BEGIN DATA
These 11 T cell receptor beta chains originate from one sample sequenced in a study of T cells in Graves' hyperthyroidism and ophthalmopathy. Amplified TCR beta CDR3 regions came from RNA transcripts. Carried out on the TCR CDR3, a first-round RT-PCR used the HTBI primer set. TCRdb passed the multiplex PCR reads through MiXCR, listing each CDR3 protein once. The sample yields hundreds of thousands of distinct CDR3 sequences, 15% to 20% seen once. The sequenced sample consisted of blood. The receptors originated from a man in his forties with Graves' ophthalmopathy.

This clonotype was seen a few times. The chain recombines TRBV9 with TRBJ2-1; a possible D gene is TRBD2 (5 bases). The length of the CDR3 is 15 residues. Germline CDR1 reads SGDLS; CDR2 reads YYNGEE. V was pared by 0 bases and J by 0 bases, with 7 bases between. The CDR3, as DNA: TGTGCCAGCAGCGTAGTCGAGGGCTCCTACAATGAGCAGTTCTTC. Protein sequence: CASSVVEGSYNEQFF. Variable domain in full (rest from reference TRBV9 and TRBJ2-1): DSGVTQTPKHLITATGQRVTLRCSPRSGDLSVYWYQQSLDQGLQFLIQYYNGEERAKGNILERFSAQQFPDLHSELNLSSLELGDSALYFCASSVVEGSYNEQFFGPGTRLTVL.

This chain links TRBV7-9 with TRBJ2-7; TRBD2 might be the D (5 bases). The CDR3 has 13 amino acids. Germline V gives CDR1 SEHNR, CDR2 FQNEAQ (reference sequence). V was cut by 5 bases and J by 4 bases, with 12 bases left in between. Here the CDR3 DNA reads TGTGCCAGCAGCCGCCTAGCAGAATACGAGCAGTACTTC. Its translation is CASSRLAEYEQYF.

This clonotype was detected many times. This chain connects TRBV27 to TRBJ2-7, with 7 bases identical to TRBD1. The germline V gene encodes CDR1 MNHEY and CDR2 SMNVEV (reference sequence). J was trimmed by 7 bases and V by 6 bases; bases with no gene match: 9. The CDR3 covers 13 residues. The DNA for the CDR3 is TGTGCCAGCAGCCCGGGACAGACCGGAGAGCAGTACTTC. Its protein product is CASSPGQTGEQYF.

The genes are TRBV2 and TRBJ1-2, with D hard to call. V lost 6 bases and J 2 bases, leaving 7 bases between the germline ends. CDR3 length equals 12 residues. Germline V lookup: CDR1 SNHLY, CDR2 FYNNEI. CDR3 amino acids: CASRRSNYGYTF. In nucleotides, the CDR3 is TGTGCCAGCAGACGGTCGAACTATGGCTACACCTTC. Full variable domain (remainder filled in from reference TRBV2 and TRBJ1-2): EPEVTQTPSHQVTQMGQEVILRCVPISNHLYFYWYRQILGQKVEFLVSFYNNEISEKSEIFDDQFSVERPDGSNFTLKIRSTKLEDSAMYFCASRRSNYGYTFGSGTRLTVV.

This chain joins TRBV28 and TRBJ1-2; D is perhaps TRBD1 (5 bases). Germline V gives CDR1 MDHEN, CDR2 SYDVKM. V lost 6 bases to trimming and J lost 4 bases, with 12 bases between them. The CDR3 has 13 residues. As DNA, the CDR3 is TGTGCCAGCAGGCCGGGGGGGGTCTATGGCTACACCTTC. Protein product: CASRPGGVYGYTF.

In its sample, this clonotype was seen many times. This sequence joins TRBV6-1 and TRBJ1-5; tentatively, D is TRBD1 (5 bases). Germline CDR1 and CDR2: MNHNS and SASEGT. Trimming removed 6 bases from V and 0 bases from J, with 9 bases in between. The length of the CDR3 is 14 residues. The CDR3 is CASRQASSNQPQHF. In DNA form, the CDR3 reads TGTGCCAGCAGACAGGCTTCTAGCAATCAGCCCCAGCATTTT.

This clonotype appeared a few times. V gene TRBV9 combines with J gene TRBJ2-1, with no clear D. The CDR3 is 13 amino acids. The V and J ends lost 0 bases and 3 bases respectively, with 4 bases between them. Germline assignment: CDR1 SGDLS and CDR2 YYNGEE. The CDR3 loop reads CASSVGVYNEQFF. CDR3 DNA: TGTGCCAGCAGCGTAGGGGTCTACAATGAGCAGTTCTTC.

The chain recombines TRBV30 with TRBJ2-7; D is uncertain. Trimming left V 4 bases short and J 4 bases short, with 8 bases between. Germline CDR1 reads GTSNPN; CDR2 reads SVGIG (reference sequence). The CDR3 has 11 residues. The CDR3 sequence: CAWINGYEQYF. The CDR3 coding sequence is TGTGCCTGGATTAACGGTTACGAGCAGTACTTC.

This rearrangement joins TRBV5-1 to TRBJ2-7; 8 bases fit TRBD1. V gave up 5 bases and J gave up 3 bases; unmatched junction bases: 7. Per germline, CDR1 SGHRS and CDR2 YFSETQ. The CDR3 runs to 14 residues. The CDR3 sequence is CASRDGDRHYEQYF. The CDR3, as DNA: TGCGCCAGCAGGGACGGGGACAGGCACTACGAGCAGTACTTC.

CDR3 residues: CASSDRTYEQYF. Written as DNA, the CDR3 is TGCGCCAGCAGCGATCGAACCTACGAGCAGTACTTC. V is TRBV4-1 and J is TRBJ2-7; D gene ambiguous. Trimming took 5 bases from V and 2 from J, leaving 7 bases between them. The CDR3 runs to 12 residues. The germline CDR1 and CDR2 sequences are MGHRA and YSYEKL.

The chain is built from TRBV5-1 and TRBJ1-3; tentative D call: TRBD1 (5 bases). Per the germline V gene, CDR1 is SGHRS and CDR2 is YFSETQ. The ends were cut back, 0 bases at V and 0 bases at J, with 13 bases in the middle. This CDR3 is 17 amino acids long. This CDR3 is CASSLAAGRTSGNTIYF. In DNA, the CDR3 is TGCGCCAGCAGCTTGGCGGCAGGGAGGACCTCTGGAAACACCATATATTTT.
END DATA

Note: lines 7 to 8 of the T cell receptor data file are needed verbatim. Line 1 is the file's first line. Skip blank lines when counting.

In its sample, this clonotype was seen many times. This sequence joins TRBV6-1 and TRBJ1-5; tentatively, D is TRBD1 (5 bases). Germline CDR1 and CDR2: MNHNS and SASEGT. Trimming removed 6 bases from V and 0 bases from J, with 9 bases in between. The length of the CDR3 is 14 residues. The CDR3 is CASRQASSNQPQHF. In DNA form, the CDR3 reads TGTGCCAGCAGACAGGCTTCTAGCAATCAGCCCCAGCATTTT.

This clonotype appeared a few times. V gene TRBV9 combines with J gene TRBJ2-1, with no clear D. The CDR3 is 13 amino acids. The V and J ends lost 0 bases and 3 bases respectively, with 4 bases between them. Germline assignment: CDR1 SGDLS and CDR2 YYNGEE. The CDR3 loop reads CASSVGVYNEQFF. CDR3 DNA: TGTGCCAGCAGCGTAGGGGTCTACAATGAGCAGTTCTTC.